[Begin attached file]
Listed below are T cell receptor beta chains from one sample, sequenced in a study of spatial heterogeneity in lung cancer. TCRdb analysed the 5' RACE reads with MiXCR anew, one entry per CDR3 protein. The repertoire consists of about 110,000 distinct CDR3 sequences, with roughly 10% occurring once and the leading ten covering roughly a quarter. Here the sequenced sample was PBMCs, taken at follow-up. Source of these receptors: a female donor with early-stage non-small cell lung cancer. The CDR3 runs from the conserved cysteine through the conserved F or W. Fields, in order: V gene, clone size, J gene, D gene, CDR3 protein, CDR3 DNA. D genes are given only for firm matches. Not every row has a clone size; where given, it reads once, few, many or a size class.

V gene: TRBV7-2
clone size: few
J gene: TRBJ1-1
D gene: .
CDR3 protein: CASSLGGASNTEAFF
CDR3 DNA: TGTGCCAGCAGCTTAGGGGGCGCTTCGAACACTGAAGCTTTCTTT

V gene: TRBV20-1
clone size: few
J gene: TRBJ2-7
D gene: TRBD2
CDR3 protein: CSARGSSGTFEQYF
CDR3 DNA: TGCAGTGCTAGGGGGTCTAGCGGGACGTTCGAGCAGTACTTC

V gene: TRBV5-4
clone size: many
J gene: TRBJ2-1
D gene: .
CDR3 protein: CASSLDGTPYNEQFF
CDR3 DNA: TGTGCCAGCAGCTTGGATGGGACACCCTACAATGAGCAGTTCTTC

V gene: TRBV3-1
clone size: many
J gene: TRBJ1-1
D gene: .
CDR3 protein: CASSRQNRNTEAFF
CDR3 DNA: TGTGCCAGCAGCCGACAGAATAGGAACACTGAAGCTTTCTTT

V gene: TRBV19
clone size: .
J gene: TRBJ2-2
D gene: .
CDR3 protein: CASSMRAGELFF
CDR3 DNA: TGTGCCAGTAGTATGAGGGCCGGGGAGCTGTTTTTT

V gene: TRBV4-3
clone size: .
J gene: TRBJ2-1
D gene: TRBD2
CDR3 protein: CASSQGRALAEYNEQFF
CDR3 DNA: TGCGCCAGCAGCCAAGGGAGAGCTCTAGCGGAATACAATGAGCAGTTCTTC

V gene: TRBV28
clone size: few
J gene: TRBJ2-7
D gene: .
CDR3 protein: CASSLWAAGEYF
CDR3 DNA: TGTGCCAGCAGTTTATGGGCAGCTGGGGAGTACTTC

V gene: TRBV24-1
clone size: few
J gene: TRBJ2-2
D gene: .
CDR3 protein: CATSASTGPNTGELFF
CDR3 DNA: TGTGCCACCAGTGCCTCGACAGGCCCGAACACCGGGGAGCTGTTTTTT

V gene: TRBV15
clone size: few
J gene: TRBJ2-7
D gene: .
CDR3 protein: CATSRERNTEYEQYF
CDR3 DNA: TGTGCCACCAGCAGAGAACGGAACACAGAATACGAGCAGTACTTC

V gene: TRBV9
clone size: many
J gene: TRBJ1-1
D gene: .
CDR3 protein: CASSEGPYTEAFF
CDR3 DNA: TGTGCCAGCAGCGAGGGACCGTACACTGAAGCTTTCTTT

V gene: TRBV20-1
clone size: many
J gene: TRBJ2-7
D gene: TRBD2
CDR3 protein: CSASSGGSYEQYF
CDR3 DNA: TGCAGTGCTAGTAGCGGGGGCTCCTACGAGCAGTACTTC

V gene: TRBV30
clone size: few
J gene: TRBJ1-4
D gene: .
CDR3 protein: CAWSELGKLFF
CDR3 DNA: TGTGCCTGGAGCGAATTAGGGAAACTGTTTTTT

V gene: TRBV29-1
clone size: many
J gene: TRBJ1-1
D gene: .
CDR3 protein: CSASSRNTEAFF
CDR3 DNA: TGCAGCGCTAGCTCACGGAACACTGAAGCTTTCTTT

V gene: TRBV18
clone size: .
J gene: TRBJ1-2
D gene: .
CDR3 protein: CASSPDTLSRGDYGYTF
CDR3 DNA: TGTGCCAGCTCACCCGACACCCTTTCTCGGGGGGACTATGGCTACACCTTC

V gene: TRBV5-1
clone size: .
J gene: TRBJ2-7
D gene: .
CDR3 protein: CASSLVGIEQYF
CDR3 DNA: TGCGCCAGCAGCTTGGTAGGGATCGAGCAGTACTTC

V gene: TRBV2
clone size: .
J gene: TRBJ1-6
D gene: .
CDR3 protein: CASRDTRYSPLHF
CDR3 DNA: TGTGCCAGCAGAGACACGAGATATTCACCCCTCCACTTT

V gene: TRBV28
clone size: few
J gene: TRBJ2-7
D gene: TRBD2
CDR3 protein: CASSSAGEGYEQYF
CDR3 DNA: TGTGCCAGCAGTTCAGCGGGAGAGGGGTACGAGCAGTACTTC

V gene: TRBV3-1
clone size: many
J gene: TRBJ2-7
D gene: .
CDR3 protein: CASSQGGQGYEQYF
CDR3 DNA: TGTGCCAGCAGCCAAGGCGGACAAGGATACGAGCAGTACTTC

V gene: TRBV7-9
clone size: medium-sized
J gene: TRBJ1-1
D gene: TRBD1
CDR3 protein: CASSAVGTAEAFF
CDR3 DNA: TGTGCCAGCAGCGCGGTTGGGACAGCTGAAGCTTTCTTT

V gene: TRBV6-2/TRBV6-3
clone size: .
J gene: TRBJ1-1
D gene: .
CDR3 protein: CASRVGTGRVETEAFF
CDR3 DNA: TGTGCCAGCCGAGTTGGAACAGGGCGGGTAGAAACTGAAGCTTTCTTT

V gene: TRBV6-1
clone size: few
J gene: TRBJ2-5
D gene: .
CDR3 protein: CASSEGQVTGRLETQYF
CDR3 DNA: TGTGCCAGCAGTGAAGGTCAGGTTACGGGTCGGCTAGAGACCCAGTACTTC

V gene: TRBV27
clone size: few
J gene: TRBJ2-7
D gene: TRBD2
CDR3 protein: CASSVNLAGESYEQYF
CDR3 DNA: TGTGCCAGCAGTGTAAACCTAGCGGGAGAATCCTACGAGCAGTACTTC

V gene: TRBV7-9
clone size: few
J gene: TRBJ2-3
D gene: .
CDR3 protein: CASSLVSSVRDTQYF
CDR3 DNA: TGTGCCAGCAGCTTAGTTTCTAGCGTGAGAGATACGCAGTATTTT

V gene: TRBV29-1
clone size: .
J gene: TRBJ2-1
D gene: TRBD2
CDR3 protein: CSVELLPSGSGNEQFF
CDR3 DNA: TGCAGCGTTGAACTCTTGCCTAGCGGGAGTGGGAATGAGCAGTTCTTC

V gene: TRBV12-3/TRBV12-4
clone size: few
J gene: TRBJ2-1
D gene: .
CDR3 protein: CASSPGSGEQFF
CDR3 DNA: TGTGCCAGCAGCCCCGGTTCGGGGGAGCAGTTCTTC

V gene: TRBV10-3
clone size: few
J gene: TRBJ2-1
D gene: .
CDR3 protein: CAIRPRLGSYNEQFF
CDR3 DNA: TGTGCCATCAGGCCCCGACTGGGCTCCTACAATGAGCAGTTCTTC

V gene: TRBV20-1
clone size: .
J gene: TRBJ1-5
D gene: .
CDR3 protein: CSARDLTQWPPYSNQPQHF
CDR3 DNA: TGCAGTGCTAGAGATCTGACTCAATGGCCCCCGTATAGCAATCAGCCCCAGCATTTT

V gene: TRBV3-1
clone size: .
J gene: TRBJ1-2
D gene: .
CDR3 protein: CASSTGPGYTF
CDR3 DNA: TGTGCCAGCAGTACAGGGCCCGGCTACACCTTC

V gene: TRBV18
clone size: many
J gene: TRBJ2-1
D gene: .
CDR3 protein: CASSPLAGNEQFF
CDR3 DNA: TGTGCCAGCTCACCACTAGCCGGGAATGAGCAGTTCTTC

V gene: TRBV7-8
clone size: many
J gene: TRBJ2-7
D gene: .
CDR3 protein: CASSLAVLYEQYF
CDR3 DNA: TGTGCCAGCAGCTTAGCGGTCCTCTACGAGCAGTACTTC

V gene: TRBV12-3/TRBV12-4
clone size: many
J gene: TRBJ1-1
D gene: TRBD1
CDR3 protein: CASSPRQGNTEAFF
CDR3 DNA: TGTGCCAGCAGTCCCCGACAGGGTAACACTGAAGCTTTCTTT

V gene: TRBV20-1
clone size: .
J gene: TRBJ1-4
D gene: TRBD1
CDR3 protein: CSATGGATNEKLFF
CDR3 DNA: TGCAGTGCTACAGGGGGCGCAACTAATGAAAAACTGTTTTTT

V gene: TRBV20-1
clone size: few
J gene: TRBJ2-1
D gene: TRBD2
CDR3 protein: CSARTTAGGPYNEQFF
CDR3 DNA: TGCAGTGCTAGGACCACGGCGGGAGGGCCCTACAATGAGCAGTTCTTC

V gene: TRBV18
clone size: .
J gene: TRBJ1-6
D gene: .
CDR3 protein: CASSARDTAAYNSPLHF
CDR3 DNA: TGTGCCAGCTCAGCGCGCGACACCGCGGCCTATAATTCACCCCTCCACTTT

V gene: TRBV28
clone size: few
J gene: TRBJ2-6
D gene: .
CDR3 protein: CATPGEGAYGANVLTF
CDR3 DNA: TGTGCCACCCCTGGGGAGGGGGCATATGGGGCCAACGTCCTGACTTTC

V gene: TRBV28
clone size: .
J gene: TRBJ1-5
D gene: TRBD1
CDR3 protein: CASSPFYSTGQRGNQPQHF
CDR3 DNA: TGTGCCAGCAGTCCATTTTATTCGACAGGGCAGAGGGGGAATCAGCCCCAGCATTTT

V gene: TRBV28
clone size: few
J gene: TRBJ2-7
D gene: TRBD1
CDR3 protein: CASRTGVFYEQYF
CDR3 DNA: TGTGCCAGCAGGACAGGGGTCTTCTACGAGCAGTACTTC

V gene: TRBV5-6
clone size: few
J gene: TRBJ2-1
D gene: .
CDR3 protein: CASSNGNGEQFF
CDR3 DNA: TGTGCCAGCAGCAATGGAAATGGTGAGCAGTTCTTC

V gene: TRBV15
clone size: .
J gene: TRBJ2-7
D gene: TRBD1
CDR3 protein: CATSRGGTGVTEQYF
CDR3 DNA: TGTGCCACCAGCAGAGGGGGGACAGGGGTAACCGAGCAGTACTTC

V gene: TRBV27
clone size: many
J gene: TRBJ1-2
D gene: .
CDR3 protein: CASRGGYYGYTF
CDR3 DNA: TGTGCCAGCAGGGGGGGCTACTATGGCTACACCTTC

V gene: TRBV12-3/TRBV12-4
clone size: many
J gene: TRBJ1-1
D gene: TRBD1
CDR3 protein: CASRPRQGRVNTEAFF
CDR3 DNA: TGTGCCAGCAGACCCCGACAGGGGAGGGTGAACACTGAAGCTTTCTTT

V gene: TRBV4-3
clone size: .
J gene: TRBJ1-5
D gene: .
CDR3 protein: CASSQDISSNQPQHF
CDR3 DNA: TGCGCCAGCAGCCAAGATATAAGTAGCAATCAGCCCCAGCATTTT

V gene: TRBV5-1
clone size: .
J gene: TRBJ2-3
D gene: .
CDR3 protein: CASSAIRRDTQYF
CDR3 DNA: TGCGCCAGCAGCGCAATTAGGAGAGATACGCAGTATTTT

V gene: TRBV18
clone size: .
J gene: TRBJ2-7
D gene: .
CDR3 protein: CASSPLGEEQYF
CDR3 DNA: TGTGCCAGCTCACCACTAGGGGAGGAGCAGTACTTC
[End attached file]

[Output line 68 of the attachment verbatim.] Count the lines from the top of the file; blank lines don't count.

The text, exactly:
V gene: TRBV30